Sunday, November 17th 2013

Holly school board votes to reopen Sherman Middle School next year

Written by Amy Mayhew   
Wednesday, November 13 2013

Sherman Middle School

HOLLY, Michigan – Holly’s sixth, seventh and eighth grade students will be headed back to Sherman Middle School next year after members of the Board of Education voted unanimously to reopen the school they closed in 2011.

The matter was discussed during the Nov. 11 Holly Area Schools board meeting.

Since 2011, seventh and eighth graders have been attending classes at Holly Middle School on the Karl Richter Campus, 920 Baird St. in the village, while sixth grade students filled empty classrooms located in Holly’s four elementary schools.

During the Oct. 28 board meeting, Superintendent Dave Nuss told board members if the district expands its early childhood programs, he believes enrollment can increase and at least sustain itself, estimating an increase of 42 students or more, or approximately $294,000 in additional student revenue.

Expansion of the early childhood programs, Nuss said, would mean reopening Sherman Middle School to make more room at the elementary school level.

With the state doling out $3,553 per student in early childhood support, and by expanding HAS’ early childhood programs for 2014-15, Nuss anticipates increasing early childhood enrollment from 112 to 176 students for an additional $227,392 in student revenue. “The foundation of our proposal or recommendation is that we expand our feeder program that involves early childhood and develop a well-articulated program for the early-on program,” Nuss said during the Oct. 28 meeting.

By recruiting more students at the early childhood program level, Nuss believes the district will be better able to retain the students over the long haul.

“Elementary, middle and high school – those families have already chosen schools for those students,” he said. “Some may return to the Holly Area School district for many good reasons, but it’s hard to make the move if their friends are made, and relationships are gained – I believe that the real future lies in getting those kids into our programs earlier to meet our wonderful teachers and to see what we have to offer, then they’ll stay.”

After having two weeks to consider Nuss’ proposal, board members revisited the matter on Nov. 11 before voting on it.

Robin Carne

“After listening to what the administration has presented and analyzing and taking time to see what that would do for the district, I’m very much in favor of going with (Nuss' recommendation)," Board Member Robin Carne said. "But I would like to also add an addendum on there that the district and the community as a whole needs to know – and I would covet their support – for the decision that we make,” she added. “Because it may not be as easy as it appears on paper, and there may be hard times yet to come, but at least we’re proposing to open up the building, and giving our students and our district the opportunity to shine.”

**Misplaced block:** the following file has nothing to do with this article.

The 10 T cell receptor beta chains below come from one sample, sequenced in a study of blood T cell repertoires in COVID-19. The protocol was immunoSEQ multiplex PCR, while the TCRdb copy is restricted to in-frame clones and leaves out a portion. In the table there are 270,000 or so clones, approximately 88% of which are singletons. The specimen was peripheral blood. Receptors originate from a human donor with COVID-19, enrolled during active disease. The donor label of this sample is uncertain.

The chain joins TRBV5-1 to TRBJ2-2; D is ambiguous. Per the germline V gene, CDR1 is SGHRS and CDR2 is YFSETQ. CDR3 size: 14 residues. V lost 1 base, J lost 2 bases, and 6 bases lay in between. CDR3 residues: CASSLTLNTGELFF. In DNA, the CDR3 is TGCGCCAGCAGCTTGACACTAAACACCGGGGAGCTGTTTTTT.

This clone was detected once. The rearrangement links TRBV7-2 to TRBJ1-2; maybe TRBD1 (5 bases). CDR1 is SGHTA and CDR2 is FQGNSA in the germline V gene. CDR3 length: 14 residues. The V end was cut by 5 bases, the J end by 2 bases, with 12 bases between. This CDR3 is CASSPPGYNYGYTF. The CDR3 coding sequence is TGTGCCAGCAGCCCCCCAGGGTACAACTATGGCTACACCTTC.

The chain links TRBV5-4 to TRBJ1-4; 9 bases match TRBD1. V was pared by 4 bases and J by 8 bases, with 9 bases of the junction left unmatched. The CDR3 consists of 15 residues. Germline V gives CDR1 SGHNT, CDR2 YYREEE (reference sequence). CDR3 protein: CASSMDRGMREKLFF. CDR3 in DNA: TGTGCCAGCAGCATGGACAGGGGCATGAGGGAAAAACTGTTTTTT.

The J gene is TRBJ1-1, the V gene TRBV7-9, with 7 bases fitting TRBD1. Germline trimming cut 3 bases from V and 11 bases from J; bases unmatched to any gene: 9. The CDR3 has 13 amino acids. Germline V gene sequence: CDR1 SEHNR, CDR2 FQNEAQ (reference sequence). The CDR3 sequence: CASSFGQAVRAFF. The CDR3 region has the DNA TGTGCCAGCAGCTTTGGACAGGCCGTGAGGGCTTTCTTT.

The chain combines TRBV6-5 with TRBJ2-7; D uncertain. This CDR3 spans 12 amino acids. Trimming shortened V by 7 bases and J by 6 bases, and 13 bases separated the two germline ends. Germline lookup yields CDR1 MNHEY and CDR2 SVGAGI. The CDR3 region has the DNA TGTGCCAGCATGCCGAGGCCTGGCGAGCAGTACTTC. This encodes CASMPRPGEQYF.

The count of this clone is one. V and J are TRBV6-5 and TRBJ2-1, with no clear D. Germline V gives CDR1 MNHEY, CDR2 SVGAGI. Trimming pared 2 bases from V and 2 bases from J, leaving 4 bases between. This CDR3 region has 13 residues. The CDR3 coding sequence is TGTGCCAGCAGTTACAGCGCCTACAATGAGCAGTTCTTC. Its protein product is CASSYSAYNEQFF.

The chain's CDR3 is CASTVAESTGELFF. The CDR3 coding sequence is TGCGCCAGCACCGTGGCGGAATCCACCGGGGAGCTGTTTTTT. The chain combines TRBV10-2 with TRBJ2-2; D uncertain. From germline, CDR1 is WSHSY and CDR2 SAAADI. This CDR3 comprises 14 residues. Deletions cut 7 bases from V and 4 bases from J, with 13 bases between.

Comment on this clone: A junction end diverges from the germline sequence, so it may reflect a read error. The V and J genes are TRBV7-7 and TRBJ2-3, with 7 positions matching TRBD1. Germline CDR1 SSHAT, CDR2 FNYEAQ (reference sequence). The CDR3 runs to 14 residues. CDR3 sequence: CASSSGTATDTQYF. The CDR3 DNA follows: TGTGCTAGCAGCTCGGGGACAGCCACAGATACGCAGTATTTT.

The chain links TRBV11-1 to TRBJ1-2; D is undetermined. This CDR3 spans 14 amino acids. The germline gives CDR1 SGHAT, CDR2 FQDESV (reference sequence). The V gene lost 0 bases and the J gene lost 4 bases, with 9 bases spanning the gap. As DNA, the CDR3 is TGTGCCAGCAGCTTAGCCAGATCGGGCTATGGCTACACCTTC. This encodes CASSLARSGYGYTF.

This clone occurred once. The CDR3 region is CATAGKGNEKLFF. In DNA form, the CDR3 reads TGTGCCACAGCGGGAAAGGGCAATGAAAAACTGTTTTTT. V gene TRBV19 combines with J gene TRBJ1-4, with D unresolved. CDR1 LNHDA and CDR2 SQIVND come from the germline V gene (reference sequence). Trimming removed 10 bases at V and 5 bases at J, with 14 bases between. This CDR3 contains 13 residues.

Board President Tony Mayhew agreed. “We’re in a different position than we were three years ago where now the elementary schools are full, and we’re working on building the feeder program, as we call it,” he said. “We’re not reversing the decision we made to close Sherman Middle School, we’re adjusting our plan to support the proposed increase in enrollment.”

“We’ve just adopted a whole different way of delivering some of our programs to the community,” Trustee Leon Sharpe said. “And we need the space.”

In a vote of 6-0, the board approved Nuss’ recommendation to reopen Sherman Middle School in the fall of 2014. Vice President Sue Julian was excused from the meeting.

Tentatively, the administration plans to complete the moving project review with contractors by mid-December, and hopes to organize, advertise and hold an auction by the end of January. Cleaning and prep-work at SMS is planned to occur through mid-May, with moving of furniture, supplies and equipment slated for completion in mid to late July of next year.

In light of the fact that there will be some vacant real estate at the Karl Richter Campus (KRC), on Tuesaday night, village officials gave Village Manager Jerry Walker the green light to begin discussions with the Holly Area School administration on possibly relocating the village offices to KRC next year.

Walker told council members that he envisions transforming KRC into a Community Center, possibly utilizing certain attributes of the building for community events.

Village Manager, Jerry Walker

“I think really at this point the concept is very simple – the school has space available,” he said. Walker said renovations have begun on 504 ½ Maple Street, but that if a deal was struck with the school district, work could be “buttoned up,” and the building could be used for storage in the interim.

“I think this is a good opportunity for us to engage in some detailed discussions with the school district, see if there is something feasible that can be worked out to benefit the village and to benefit the schools, but most of all to benefit the community,” Walker said, adding that the building offered “a lot of opportunity” with its gymnasium, auditorium, library, and a large meeting center that could be used by the community.

Walker is expected to get with Nuss and HAS Assistant Superintendent of Administrative Services, Steve Lenar in the near future, and makea recommendation to the council no later than Jan. 14, 2014


#1 Steve 2013-11-13 22:23
It would be great to see that campus open and full of students. The facility is too nice to leave "dark and cold."
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